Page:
While world language teachers may have a certain perception of their courses such as that their students are learning to communicate in the language, students may have a very different perception. College students who were in a beginning level Spanish class that did about fifteen percent of each class in student-to-student conversation were asked at the end of the semester for their suggestions on how to redesign the class in any way they wanted.
Their comments reveal their perceptions of the class:
– At the start of each unit, give the students a packet of all the vocabulary and grammar.
– Instead of having students talk with partners, spend more time covering the textbook information.
– Go over the Spanish words and translations at the end of each class.
Even though the students were in a class that devoted much time to conversations, they still perceived the class as a basic vocabulary, grammar and textbook language class. They did not seem to value conversation in the world language.
What perception do your students have about your world language class?
What world language students do in their classroom reveals much about their teachers’ priorities. If teachers say that speaking is a priority and yet their students do not speak / converse in class, then speaking is not really a priority.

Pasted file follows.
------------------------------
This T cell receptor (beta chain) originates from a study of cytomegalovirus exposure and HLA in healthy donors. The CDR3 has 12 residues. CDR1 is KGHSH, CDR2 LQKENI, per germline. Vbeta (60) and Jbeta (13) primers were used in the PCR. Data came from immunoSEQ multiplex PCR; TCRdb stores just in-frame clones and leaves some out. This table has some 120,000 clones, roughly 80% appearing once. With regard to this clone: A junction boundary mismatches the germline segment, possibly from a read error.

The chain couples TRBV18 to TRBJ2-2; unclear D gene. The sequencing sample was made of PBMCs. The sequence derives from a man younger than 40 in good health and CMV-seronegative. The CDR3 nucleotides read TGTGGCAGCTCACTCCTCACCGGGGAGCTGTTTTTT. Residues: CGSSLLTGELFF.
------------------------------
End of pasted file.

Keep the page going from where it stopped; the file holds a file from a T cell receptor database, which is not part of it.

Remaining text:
Teachers can do an every five minute check to determine what their students are doing in class. At the end of each five minutes, the teachers write down the exact type of activity that their students are doing in the classroom such as “learn vocab,” “tell time to partner,” “do gram. sheet,” “play gram. race” and “talk about classes.” Whenever the class is doing the same activity at the five minute mark, the teachers place a slash after the already written down activity.
After class, the teachers tally up what activities the students did and for how long. This provides a realistic view of what actually happens in the class. Teachers may find that their students spend more time preparing to speak such as learning vocabulary then in actually speaking. Teachers might consider ways to move their students from “learning about” to “using” language.